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Naturalization certificate issued to Sylvia Amar, a Greek-Jewish immigrant.

Photograph | Digitized | Photograph Number: 12671

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    Naturalization certificate issued to Sylvia Amar, a Greek-Jewish immigrant.
    Naturalization certificate issued to Sylvia Amar, a Greek-Jewish immigrant.

On the line marked visible distinctive marks is written her Auschwitz tattoo number.


    Naturalization certificate issued to Sylvia Amar, a Greek-Jewish immigrant.

    On the line marked visible distinctive marks is written her Auschwitz tattoo number.
    1956 December 10
    New York City, NY United States
    Photo Credit
    United States Holocaust Memorial Museum, courtesy of Meryl Menashe

    Rights & Restrictions

    Photo Source
    United States Holocaust Memorial Museum
    Copyright: United States Holocaust Memorial Museum
    Provenance: Meryl Menashe

    Keywords & Subjects

    Administrative Notes

    Meryl and Jack Menashe are the son and daughter-in-law of Nissim Menashe. Nissim's parents, Isaac (Ino) and Sara Menashe lived in Salonika and had ten children, one of whom died in childhood before the war. The first-born grandsons of Isaac were also named Ino after their grandfather. Isaac Menashe manufactured and sold olive oil cans. The family lived among other Jews and spoke almost exclusively Ladino (Judeo-Spanish) among themselves. The Menashes had nine children: Pauline, Sylvia, Oro, Nissim, David and Bino and two others. Before the war, their daughter Pauline was matched with Leon Algava, a Greek Jew who had immigrated to the United States and had returned to find a Sephardic bride. She then immigrated to the United States with her husband Leon and settled in New York. They later had two children, Lily and Charlie.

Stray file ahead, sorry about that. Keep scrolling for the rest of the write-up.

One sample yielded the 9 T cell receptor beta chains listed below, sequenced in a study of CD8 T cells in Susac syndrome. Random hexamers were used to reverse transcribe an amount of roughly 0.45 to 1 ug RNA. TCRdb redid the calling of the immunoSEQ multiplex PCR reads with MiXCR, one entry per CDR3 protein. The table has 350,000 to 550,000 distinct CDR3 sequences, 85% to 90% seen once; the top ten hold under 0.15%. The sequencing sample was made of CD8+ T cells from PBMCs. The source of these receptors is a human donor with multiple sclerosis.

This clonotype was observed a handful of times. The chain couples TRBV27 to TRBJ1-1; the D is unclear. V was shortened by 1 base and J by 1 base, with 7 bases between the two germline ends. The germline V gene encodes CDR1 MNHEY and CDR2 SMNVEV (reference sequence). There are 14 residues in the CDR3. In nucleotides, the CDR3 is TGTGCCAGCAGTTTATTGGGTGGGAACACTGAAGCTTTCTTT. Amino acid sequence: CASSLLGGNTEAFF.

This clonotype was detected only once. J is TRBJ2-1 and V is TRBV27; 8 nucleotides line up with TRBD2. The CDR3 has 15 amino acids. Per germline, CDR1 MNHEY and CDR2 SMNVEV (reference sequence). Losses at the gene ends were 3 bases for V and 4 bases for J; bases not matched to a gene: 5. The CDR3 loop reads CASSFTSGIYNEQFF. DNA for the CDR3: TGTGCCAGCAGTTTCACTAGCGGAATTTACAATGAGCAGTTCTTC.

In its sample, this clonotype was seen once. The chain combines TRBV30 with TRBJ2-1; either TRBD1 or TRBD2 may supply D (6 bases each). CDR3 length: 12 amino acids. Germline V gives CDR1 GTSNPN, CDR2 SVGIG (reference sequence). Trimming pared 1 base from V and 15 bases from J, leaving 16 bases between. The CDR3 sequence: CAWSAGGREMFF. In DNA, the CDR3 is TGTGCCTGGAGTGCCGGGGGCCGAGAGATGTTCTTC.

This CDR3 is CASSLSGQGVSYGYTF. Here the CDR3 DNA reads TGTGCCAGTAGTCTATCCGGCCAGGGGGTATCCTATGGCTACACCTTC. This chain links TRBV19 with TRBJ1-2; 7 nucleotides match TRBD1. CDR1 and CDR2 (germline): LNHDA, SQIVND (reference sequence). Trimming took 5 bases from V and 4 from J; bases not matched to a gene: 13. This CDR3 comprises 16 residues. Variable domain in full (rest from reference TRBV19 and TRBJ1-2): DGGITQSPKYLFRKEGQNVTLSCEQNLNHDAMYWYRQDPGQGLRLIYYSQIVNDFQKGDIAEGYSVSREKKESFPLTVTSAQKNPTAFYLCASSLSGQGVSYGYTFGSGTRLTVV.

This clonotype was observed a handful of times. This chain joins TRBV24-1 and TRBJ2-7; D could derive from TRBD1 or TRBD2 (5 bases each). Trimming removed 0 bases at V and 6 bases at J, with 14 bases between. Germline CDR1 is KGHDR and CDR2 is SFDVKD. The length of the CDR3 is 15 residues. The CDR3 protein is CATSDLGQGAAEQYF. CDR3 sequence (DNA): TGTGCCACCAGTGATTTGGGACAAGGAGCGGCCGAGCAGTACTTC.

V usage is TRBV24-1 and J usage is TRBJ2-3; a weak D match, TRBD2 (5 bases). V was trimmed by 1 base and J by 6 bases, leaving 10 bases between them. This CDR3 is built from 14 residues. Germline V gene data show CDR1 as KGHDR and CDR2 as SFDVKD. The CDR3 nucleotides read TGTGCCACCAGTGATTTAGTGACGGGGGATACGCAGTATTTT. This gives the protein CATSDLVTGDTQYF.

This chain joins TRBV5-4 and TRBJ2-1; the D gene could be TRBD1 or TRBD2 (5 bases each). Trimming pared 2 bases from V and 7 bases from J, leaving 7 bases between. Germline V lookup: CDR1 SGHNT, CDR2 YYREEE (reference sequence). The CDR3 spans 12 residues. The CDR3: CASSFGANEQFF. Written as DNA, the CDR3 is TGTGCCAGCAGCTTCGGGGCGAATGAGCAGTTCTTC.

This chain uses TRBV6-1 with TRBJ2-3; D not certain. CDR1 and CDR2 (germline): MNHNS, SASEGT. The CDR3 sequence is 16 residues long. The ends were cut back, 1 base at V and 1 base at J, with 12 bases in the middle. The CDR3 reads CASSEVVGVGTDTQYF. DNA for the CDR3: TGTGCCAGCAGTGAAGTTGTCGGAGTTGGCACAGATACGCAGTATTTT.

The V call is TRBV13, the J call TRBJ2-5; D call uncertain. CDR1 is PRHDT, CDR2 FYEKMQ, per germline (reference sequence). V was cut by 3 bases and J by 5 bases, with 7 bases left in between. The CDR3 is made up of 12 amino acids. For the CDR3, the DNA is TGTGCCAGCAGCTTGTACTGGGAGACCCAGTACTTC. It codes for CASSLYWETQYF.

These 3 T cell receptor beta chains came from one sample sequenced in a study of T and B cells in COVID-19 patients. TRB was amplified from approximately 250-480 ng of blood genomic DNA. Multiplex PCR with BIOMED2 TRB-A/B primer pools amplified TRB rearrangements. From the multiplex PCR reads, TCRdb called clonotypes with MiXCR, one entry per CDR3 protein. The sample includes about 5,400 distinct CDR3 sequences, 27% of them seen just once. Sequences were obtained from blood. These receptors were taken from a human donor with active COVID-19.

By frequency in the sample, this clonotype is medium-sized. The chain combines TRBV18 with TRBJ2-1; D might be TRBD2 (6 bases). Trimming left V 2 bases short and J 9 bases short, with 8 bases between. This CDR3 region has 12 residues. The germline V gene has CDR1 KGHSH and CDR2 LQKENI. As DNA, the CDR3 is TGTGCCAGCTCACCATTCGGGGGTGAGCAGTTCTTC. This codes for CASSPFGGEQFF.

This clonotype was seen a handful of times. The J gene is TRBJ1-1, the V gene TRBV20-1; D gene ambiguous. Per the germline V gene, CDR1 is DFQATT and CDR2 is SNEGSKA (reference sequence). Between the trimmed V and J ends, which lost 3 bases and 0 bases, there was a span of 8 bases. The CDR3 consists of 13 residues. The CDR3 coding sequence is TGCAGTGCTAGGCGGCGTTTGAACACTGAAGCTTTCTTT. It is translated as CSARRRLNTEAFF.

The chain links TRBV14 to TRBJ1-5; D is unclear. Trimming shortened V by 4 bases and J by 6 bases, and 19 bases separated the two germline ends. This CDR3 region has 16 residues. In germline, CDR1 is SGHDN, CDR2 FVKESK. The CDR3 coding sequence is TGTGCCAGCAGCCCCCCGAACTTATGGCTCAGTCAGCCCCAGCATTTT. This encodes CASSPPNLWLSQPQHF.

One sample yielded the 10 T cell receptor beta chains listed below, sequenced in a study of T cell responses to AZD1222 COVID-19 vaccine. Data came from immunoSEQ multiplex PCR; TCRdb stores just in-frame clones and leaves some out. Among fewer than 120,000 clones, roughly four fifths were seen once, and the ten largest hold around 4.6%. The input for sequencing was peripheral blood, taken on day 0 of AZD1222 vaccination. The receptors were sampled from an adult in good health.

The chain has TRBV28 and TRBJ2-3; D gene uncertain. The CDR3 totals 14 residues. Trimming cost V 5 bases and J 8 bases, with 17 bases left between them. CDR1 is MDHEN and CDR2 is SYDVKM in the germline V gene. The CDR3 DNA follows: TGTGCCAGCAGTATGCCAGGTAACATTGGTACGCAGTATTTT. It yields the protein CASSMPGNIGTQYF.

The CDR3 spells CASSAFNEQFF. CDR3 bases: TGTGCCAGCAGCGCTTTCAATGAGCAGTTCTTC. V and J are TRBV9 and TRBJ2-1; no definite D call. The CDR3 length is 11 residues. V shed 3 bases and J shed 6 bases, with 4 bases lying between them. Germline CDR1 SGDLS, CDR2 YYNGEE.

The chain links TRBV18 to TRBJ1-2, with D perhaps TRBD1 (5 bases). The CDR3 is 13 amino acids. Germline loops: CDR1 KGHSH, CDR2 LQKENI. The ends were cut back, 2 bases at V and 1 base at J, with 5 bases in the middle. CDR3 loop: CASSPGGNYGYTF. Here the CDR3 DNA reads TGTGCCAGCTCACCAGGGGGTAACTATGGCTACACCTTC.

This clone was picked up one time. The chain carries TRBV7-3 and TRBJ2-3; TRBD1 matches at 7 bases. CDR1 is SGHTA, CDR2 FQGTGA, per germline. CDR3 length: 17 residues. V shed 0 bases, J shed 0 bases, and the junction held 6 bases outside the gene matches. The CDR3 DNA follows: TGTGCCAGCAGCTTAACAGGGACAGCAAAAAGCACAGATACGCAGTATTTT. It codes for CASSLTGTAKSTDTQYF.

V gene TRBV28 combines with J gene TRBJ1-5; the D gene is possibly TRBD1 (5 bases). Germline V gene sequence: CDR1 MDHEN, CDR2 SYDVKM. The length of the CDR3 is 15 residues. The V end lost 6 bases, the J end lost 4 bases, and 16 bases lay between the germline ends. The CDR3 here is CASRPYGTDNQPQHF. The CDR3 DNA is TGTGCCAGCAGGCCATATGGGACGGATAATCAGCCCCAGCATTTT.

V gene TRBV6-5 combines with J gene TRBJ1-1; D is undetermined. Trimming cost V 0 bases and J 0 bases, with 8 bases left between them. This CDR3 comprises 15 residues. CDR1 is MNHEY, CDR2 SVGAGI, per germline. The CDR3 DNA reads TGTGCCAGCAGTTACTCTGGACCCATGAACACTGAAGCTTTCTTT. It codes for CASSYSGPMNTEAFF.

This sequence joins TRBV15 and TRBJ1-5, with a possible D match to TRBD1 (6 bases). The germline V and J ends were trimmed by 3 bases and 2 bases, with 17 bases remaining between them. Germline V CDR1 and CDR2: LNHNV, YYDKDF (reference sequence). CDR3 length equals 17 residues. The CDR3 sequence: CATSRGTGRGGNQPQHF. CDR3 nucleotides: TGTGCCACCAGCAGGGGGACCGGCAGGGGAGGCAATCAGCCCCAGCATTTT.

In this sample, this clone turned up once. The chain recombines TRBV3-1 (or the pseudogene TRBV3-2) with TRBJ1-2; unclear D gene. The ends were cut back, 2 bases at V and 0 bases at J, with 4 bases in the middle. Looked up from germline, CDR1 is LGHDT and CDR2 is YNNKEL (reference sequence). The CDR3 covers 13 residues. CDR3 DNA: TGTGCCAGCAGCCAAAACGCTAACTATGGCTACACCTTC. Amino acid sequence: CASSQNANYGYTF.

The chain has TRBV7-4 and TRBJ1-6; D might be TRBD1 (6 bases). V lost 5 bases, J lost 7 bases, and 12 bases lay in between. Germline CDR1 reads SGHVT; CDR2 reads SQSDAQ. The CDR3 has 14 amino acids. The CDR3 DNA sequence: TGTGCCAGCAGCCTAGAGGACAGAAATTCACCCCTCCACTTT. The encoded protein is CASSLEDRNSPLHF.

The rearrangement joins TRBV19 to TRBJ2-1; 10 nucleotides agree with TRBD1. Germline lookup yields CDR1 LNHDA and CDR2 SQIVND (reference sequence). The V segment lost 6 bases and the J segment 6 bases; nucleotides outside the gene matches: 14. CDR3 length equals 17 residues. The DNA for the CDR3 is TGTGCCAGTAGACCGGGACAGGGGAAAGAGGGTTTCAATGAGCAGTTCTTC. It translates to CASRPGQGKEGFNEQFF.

Sylvia married Jacob (Jack) Amar, the son of Abraham and Sara (Jolia Halegva) Amar. He was born in 1911 and worked as a watchmaker. Jacob and Sylvia married in the ghetto so that they could remain together, and both were deported to Auschwitz. Jacob survived heavy labor carrying rocks. Sylvia survived with her sister Oro in Block 10. (Oro had come to Auschwitz together with her husband and two children.) The sisters were the victims of gynecological experimentation that rendered them sterile and may also have been used by the Germans. Sylvia also knitted small items for the German guards. In exchange she asked for their help finding a better job and food for her husband. As a result, Jack was moved to work indoors in a workshop; however he was unaware the whole time of what had become of his wife. After liberation Sylvia and Jacob were take separately to France to recuperate. By coincidence they were in the same camp but living in different buildings. They eventually found each other and reunited. After learning that her first familly had perished Oro remarried to Yeshua Alfondari, another Auschwitz survivor who had also lost his spouse and children in the camps.

    All of Isaac and Sara's other children perished with the exception of Nissim (later Nicholas). He escaped to Athens before the ghetto was established. He paid ten gold liras to a train conductor to work as the fireman so that he would not be spotted as a Jew. In Athens he worked as a merchant and met and married a Greek Christian, Ekatarina (Katy Halkosaki) on October 16, 1943 in a church. He lived out the remainder of the war in hiding. At one point a business acquaintance questioned Nicholas why his Greek was so poor. Nicholas responded that he had lived most of his life in France. After the war, his acquaintance told him that he knew he was Jewish but did not want to frighten him into thinking he would betray him. After the war Nicholas returned to Salonika to find his family. After he found only two surviving sisters, he returned to Judaism and resumed using the name Nissim. They later had two sons, Isaac and Jack, and five grandchildren. Sylvia and Jacob immigrated to the United States in approximately 1952. They later sponsored the immigration of Nissim and his family in November 1955. They moved to the Bronx in a largely Sephardi community.

    A cousin Michel Assael also survived and later married Lillian Algava (of New York whose mother was a Menashe) and her husband . Michel and his two sisters, Lily Assael and Yvette Assael, were professional musicians who survived Auschwitz performing in the camp orchestra. However, in total the Menashe's lost sixty members of their close family.
    Record last modified:
    2006-07-28 00:00:00
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